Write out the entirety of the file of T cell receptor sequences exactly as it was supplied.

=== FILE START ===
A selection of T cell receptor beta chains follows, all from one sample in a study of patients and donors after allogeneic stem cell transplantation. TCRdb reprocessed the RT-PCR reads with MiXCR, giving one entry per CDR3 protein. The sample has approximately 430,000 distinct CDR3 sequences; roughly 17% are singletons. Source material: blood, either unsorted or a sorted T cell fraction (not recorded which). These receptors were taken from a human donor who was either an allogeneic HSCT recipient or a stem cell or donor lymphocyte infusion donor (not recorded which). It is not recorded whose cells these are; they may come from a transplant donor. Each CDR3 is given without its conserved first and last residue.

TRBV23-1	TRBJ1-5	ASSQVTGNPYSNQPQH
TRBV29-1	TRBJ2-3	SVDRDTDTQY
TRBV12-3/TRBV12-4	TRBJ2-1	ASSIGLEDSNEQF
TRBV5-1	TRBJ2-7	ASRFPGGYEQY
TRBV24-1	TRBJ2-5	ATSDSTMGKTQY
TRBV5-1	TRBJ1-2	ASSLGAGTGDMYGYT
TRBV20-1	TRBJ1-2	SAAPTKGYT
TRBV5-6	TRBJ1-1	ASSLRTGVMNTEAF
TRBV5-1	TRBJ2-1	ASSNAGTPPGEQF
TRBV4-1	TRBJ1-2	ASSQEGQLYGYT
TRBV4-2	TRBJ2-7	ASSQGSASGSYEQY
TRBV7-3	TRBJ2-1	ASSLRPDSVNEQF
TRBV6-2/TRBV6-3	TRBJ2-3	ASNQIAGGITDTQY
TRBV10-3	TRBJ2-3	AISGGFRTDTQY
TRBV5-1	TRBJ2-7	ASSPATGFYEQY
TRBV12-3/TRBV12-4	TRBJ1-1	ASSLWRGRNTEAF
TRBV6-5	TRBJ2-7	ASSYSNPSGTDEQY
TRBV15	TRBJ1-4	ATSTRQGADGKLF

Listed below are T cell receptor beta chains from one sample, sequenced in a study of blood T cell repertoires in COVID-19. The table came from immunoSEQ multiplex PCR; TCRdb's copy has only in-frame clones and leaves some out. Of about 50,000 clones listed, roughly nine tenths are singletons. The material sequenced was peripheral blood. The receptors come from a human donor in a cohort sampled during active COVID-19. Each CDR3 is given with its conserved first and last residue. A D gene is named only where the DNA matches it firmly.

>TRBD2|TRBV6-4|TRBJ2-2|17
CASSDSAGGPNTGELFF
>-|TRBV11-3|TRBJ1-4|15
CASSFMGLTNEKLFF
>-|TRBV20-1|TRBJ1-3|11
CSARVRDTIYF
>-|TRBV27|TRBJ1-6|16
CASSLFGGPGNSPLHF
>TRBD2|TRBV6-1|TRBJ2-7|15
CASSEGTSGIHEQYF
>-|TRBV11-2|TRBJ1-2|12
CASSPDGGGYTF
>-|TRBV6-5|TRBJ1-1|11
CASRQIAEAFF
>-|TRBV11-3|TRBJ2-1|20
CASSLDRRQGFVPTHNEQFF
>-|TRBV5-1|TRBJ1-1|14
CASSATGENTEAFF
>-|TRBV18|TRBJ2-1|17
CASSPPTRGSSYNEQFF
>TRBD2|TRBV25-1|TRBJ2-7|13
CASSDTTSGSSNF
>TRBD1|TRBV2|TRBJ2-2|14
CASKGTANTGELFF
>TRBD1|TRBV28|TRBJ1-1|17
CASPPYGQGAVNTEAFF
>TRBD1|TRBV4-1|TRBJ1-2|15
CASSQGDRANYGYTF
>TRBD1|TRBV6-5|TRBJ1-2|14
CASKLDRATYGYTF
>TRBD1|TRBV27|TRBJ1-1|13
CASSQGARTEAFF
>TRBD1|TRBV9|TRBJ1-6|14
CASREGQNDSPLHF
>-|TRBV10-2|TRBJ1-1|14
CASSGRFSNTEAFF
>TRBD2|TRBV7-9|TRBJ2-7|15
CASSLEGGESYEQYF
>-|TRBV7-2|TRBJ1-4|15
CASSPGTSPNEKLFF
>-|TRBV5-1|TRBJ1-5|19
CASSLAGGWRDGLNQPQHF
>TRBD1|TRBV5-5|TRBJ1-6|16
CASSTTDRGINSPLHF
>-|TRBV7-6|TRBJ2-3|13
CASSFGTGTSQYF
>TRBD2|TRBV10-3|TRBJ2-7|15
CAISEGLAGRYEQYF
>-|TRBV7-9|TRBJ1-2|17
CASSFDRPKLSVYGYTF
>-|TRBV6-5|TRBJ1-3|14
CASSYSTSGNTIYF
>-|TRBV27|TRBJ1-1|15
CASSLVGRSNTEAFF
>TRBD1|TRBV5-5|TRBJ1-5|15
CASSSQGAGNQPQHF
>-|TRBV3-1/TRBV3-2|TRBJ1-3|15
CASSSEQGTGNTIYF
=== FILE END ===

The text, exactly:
A selection of T cell receptor beta chains follows, all from one sample in a study of patients and donors after allogeneic stem cell transplantation. TCRdb reprocessed the RT-PCR reads with MiXCR, giving one entry per CDR3 protein. The sample has approximately 430,000 distinct CDR3 sequences; roughly 17% are singletons. Source material: blood, either unsorted or a sorted T cell fraction (not recorded which). These receptors were taken from a human donor who was either an allogeneic HSCT recipient or a stem cell or donor lymphocyte infusion donor (not recorded which). It is not recorded whose cells these are; they may come from a transplant donor. Each CDR3 is given without its conserved first and last residue.

TRBV23-1	TRBJ1-5	ASSQVTGNPYSNQPQH
TRBV29-1	TRBJ2-3	SVDRDTDTQY
TRBV12-3/TRBV12-4	TRBJ2-1	ASSIGLEDSNEQF
TRBV5-1	TRBJ2-7	ASRFPGGYEQY
TRBV24-1	TRBJ2-5	ATSDSTMGKTQY
TRBV5-1	TRBJ1-2	ASSLGAGTGDMYGYT
TRBV20-1	TRBJ1-2	SAAPTKGYT
TRBV5-6	TRBJ1-1	ASSLRTGVMNTEAF
TRBV5-1	TRBJ2-1	ASSNAGTPPGEQF
TRBV4-1	TRBJ1-2	ASSQEGQLYGYT
TRBV4-2	TRBJ2-7	ASSQGSASGSYEQY
TRBV7-3	TRBJ2-1	ASSLRPDSVNEQF
TRBV6-2/TRBV6-3	TRBJ2-3	ASNQIAGGITDTQY
TRBV10-3	TRBJ2-3	AISGGFRTDTQY
TRBV5-1	TRBJ2-7	ASSPATGFYEQY
TRBV12-3/TRBV12-4	TRBJ1-1	ASSLWRGRNTEAF
TRBV6-5	TRBJ2-7	ASSYSNPSGTDEQY
TRBV15	TRBJ1-4	ATSTRQGADGKLF

Listed below are T cell receptor beta chains from one sample, sequenced in a study of blood T cell repertoires in COVID-19. The table came from immunoSEQ multiplex PCR; TCRdb's copy has only in-frame clones and leaves some out. Of about 50,000 clones listed, roughly nine tenths are singletons. The material sequenced was peripheral blood. The receptors come from a human donor in a cohort sampled during active COVID-19. Each CDR3 is given with its conserved first and last residue. A D gene is named only where the DNA matches it firmly.

>TRBD2|TRBV6-4|TRBJ2-2|17
CASSDSAGGPNTGELFF
>-|TRBV11-3|TRBJ1-4|15
CASSFMGLTNEKLFF
>-|TRBV20-1|TRBJ1-3|11
CSARVRDTIYF
>-|TRBV27|TRBJ1-6|16
CASSLFGGPGNSPLHF
>TRBD2|TRBV6-1|TRBJ2-7|15
CASSEGTSGIHEQYF
>-|TRBV11-2|TRBJ1-2|12
CASSPDGGGYTF
>-|TRBV6-5|TRBJ1-1|11
CASRQIAEAFF
>-|TRBV11-3|TRBJ2-1|20
CASSLDRRQGFVPTHNEQFF
>-|TRBV5-1|TRBJ1-1|14
CASSATGENTEAFF
>-|TRBV18|TRBJ2-1|17
CASSPPTRGSSYNEQFF
>TRBD2|TRBV25-1|TRBJ2-7|13
CASSDTTSGSSNF
>TRBD1|TRBV2|TRBJ2-2|14
CASKGTANTGELFF
>TRBD1|TRBV28|TRBJ1-1|17
CASPPYGQGAVNTEAFF
>TRBD1|TRBV4-1|TRBJ1-2|15
CASSQGDRANYGYTF
>TRBD1|TRBV6-5|TRBJ1-2|14
CASKLDRATYGYTF
>TRBD1|TRBV27|TRBJ1-1|13
CASSQGARTEAFF
>TRBD1|TRBV9|TRBJ1-6|14
CASREGQNDSPLHF
>-|TRBV10-2|TRBJ1-1|14
CASSGRFSNTEAFF
>TRBD2|TRBV7-9|TRBJ2-7|15
CASSLEGGESYEQYF
>-|TRBV7-2|TRBJ1-4|15
CASSPGTSPNEKLFF
>-|TRBV5-1|TRBJ1-5|19
CASSLAGGWRDGLNQPQHF
>TRBD1|TRBV5-5|TRBJ1-6|16
CASSTTDRGINSPLHF
>-|TRBV7-6|TRBJ2-3|13
CASSFGTGTSQYF
>TRBD2|TRBV10-3|TRBJ2-7|15
CAISEGLAGRYEQYF
>-|TRBV7-9|TRBJ1-2|17
CASSFDRPKLSVYGYTF
>-|TRBV6-5|TRBJ1-3|14
CASSYSTSGNTIYF
>-|TRBV27|TRBJ1-1|15
CASSLVGRSNTEAFF
>TRBD1|TRBV5-5|TRBJ1-5|15
CASSSQGAGNQPQHF
>-|TRBV3-1/TRBV3-2|TRBJ1-3|15
CASSSEQGTGNTIYF